# Calculus Text that Uses Sequences to Define Limits

The last time I taught the first semester of calculus, I decided to go the route of teaching them limits of functions via characterization by sequences. I found that many students were able to grasp the concepts much better. Since we teach a lower level Real Analysis course, they get the $\varepsilon$-$\delta$ definition there. My issue was that I couldn't find a textbook that used this approach. I had to resort to TeXing some notes up to supplement the class. This became too time consuming. Are there any Calculus texts that define limits using sequences?

• How did you define limits using sequences? May 10, 2016 at 17:15
• Do you want to define convergence of sequences rigorously or just use convergence of sequences as an "intuitively understood concept" without proper proofs? A rigorous approach using sequences seems to essentially replace $\epsilon$-$\delta$ with $\epsilon$-$N$, which may indeed be helpful. May 10, 2016 at 17:29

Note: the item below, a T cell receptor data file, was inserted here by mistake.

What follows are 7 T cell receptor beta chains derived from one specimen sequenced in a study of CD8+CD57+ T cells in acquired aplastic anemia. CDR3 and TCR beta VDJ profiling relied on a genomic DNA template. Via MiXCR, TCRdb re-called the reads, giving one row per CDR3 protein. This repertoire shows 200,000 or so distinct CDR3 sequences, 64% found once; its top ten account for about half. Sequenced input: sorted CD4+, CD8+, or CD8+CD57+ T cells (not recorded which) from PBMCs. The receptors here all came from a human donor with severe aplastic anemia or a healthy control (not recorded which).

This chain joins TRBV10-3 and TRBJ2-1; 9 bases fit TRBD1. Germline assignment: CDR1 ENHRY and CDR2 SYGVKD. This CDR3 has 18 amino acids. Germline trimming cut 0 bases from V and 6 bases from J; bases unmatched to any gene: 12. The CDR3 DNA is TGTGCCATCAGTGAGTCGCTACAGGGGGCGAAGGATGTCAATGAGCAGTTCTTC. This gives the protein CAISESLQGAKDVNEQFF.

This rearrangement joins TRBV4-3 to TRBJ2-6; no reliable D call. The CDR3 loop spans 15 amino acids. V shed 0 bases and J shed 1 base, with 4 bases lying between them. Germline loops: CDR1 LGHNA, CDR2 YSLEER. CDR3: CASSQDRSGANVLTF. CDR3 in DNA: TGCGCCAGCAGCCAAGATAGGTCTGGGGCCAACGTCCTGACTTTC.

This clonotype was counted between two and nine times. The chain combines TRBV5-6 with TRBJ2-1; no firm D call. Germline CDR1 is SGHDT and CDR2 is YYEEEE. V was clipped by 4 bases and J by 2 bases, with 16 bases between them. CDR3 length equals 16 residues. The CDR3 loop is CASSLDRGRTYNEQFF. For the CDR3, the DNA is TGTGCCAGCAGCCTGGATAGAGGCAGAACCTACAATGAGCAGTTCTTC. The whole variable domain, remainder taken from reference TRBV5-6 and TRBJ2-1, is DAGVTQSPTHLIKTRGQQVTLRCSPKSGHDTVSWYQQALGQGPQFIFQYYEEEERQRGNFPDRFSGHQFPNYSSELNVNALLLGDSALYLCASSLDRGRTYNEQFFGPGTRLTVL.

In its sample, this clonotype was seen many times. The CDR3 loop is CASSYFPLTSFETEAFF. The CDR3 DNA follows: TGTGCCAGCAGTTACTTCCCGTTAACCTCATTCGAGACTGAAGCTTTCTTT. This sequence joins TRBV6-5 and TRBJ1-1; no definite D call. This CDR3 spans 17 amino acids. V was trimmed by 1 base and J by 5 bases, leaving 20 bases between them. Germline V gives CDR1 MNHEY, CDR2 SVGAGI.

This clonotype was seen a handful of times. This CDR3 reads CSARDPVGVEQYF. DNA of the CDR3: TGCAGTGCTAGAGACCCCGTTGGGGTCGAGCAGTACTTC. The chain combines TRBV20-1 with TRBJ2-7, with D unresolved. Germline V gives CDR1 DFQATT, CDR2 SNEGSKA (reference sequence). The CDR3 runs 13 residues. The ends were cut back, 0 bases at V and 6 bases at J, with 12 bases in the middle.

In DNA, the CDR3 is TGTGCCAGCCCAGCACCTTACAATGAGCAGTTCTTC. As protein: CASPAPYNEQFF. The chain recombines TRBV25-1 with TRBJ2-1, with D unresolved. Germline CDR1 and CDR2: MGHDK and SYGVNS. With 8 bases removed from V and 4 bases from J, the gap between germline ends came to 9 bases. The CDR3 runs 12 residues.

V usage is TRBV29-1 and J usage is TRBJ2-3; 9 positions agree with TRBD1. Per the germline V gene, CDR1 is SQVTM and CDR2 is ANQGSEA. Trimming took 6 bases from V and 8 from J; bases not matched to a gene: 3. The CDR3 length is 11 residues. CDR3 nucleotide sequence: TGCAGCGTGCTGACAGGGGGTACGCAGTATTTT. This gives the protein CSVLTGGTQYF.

• @JoonasIlmavirta I would teach them the intuitive definition through examples of sequences with and without limits. But, would probably spend at least half of a class discussing the $\epsilon-N$ definition, so that those continuing on in math will have seen it.
– J126
May 10, 2016 at 19:00
• @JoeJohnson126: It sounds like you have a definition in mind that you already used. What is this definition? (I can think of several ways to define limits of functions using sequences, which is why I'm asking which approach you're using.) May 10, 2016 at 22:19
• This is a little tongue-in-cheek, but you might want to at least look at Calculus Unlimited (full text here: authors.library.caltech.edu/25054/1/CalcUnlimited.pdf). They don't use limits at all (hence the title) but in the final chapter, they relate everything they've done back to the standard definitions for limits, continuity, and differentiation. I don't think you should use the text in your course, but it might help you generate some ideas or give you a different perspective to share with your students. May 11, 2016 at 0:51